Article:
The TSTA Blog salutes education reporter Terrence Stutz on his retirement.

Paradise in Hell annotates Donald Trump’s Texas speech, and celebrates its first year of blogging.

Texas Clean Air Matters explains why parents should care about climate change.

David Ortez reports from a Houston Mayoral forum on issues facing younger voters.

Danyahel Norris illustrates the importance of Houston’s equal rights ordinance.

Finally, the TPA congratulates Lize Burr on her new positions as Editor and Publisher of the Burnt Orange Report.



Today’s feature photo is of the Ballet Folklorico del Cielo performing in a parade at Ft. Sam Houston in San Antonio, Texas.  Photo credit:  Esther Garcia.  

Houston Unites Campaign Ramps Up To Support Proposition 1

It’s American tradition that Labor Day marks the unofficial “end” of summer (if such a thing can exist in Houston) and the start of high campaign season.  Though there’s not a Presidential or Gubernatorial race on the ballot this year, this holds true for residents of the Bayou City.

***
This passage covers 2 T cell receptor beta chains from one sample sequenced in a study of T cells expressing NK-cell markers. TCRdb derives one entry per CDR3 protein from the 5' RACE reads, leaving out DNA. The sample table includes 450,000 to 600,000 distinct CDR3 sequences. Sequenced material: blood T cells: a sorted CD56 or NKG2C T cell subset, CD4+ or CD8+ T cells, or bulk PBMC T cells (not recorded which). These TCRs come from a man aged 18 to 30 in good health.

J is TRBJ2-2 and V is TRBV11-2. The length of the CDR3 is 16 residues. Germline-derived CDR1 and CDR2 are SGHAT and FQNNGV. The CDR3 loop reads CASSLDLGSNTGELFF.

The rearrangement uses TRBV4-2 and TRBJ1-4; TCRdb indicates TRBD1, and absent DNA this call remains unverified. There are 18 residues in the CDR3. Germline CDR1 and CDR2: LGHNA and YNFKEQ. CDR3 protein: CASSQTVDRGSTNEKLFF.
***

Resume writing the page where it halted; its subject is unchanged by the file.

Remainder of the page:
But municipal leaders are not the only question facing area voters this November.  Last Saturday over 150 volunteers gathered at The Montrose Center to launch the field campaign to protect the Houston Equal Rights Ordinance, formally known as Houston Unites.  The group is an unprecedented partnership among the ACLU of Texas, Equality Texas, Freedom for All Americans, the Human Rights Campaign, NAACP Houston Branch, the Texas Freedom Network and a bevy of political activists, public servants and volunteers.  Here’s more from the group’s website…


Houston Unites is the coalition working to elevate the diversity of voices supporting HERO. No Houstonian should be discriminated against based on race, age, military status, sexual orientation or gender identity. That’s a core value Houstonians share, and that’s why HERO’s passage a year ago was supported by more than 80 current and former elected officials, community and non-profit organizations, major corporations, and more than 70 local faith leaders.